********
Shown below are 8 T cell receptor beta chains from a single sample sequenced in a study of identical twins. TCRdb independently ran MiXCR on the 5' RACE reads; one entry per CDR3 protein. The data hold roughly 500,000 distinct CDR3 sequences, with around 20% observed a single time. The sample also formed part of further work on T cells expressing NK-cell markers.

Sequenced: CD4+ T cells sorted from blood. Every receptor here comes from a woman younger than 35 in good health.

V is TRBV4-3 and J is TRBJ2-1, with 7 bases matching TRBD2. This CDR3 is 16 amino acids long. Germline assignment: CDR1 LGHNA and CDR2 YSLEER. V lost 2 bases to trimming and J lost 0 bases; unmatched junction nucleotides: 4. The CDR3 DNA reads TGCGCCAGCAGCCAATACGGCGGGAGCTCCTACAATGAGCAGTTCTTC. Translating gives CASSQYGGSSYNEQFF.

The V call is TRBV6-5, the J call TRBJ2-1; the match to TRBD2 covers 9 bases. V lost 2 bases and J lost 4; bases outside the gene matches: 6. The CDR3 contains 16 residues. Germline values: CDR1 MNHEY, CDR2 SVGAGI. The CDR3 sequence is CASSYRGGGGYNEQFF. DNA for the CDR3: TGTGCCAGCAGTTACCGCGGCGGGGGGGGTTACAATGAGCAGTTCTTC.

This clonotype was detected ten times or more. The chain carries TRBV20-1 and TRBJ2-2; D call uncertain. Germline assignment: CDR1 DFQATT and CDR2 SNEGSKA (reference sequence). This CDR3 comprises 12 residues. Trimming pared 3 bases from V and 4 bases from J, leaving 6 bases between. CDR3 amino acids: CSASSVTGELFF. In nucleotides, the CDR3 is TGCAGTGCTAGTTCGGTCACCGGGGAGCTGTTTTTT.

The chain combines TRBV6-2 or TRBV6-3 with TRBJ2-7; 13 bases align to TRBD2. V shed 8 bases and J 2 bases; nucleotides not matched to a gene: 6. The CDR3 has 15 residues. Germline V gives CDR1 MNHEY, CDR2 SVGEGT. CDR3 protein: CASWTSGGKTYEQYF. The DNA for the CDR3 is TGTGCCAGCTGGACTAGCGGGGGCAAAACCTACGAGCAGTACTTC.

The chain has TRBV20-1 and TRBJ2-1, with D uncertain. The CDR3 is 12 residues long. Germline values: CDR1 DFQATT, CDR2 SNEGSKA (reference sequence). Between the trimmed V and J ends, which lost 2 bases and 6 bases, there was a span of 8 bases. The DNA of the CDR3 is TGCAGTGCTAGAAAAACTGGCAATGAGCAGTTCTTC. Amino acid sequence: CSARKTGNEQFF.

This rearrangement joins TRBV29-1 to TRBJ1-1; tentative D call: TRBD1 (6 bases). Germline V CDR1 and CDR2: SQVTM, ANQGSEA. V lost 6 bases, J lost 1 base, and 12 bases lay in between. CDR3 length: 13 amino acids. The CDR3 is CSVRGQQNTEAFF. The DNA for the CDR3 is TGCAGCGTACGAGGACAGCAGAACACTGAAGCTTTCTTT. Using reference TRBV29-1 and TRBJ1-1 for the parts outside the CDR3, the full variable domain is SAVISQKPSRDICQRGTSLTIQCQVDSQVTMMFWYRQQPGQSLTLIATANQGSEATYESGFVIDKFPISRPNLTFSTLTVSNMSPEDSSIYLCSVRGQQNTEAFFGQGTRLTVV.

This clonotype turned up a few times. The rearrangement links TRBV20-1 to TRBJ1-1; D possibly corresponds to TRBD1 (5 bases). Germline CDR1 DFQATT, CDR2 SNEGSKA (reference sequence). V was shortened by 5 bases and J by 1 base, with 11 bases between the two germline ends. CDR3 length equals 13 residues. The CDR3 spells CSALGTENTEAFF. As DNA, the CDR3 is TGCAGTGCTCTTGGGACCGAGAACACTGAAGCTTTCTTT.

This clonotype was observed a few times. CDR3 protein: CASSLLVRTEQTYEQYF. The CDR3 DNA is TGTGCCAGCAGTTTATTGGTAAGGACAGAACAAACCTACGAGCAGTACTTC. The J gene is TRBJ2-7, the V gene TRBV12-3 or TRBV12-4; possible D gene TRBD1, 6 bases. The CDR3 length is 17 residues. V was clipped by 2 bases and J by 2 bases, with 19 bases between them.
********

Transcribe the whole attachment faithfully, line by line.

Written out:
Shown below are 8 T cell receptor beta chains from a single sample sequenced in a study of identical twins. TCRdb independently ran MiXCR on the 5' RACE reads; one entry per CDR3 protein. The data hold roughly 500,000 distinct CDR3 sequences, with around 20% observed a single time. The sample also formed part of further work on T cells expressing NK-cell markers.

Sequenced: CD4+ T cells sorted from blood. Every receptor here comes from a woman younger than 35 in good health.

V is TRBV4-3 and J is TRBJ2-1, with 7 bases matching TRBD2. This CDR3 is 16 amino acids long. Germline assignment: CDR1 LGHNA and CDR2 YSLEER. V lost 2 bases to trimming and J lost 0 bases; unmatched junction nucleotides: 4. The CDR3 DNA reads TGCGCCAGCAGCCAATACGGCGGGAGCTCCTACAATGAGCAGTTCTTC. Translating gives CASSQYGGSSYNEQFF.

The V call is TRBV6-5, the J call TRBJ2-1; the match to TRBD2 covers 9 bases. V lost 2 bases and J lost 4; bases outside the gene matches: 6. The CDR3 contains 16 residues. Germline values: CDR1 MNHEY, CDR2 SVGAGI. The CDR3 sequence is CASSYRGGGGYNEQFF. DNA for the CDR3: TGTGCCAGCAGTTACCGCGGCGGGGGGGGTTACAATGAGCAGTTCTTC.

This clonotype was detected ten times or more. The chain carries TRBV20-1 and TRBJ2-2; D call uncertain. Germline assignment: CDR1 DFQATT and CDR2 SNEGSKA (reference sequence). This CDR3 comprises 12 residues. Trimming pared 3 bases from V and 4 bases from J, leaving 6 bases between. CDR3 amino acids: CSASSVTGELFF. In nucleotides, the CDR3 is TGCAGTGCTAGTTCGGTCACCGGGGAGCTGTTTTTT.

The chain combines TRBV6-2 or TRBV6-3 with TRBJ2-7; 13 bases align to TRBD2. V shed 8 bases and J 2 bases; nucleotides not matched to a gene: 6. The CDR3 has 15 residues. Germline V gives CDR1 MNHEY, CDR2 SVGEGT. CDR3 protein: CASWTSGGKTYEQYF. The DNA for the CDR3 is TGTGCCAGCTGGACTAGCGGGGGCAAAACCTACGAGCAGTACTTC.

The chain has TRBV20-1 and TRBJ2-1, with D uncertain. The CDR3 is 12 residues long. Germline values: CDR1 DFQATT, CDR2 SNEGSKA (reference sequence). Between the trimmed V and J ends, which lost 2 bases and 6 bases, there was a span of 8 bases. The DNA of the CDR3 is TGCAGTGCTAGAAAAACTGGCAATGAGCAGTTCTTC. Amino acid sequence: CSARKTGNEQFF.

This rearrangement joins TRBV29-1 to TRBJ1-1; tentative D call: TRBD1 (6 bases). Germline V CDR1 and CDR2: SQVTM, ANQGSEA. V lost 6 bases, J lost 1 base, and 12 bases lay in between. CDR3 length: 13 amino acids. The CDR3 is CSVRGQQNTEAFF. The DNA for the CDR3 is TGCAGCGTACGAGGACAGCAGAACACTGAAGCTTTCTTT. Using reference TRBV29-1 and TRBJ1-1 for the parts outside the CDR3, the full variable domain is SAVISQKPSRDICQRGTSLTIQCQVDSQVTMMFWYRQQPGQSLTLIATANQGSEATYESGFVIDKFPISRPNLTFSTLTVSNMSPEDSSIYLCSVRGQQNTEAFFGQGTRLTVV.

This clonotype turned up a few times. The rearrangement links TRBV20-1 to TRBJ1-1; D possibly corresponds to TRBD1 (5 bases). Germline CDR1 DFQATT, CDR2 SNEGSKA (reference sequence). V was shortened by 5 bases and J by 1 base, with 11 bases between the two germline ends. CDR3 length equals 13 residues. The CDR3 spells CSALGTENTEAFF. As DNA, the CDR3 is TGCAGTGCTCTTGGGACCGAGAACACTGAAGCTTTCTTT.

This clonotype was observed a few times. CDR3 protein: CASSLLVRTEQTYEQYF. The CDR3 DNA is TGTGCCAGCAGTTTATTGGTAAGGACAGAACAAACCTACGAGCAGTACTTC. The J gene is TRBJ2-7, the V gene TRBV12-3 or TRBV12-4; possible D gene TRBD1, 6 bases. The CDR3 length is 17 residues. V was clipped by 2 bases and J by 2 bases, with 19 bases between them.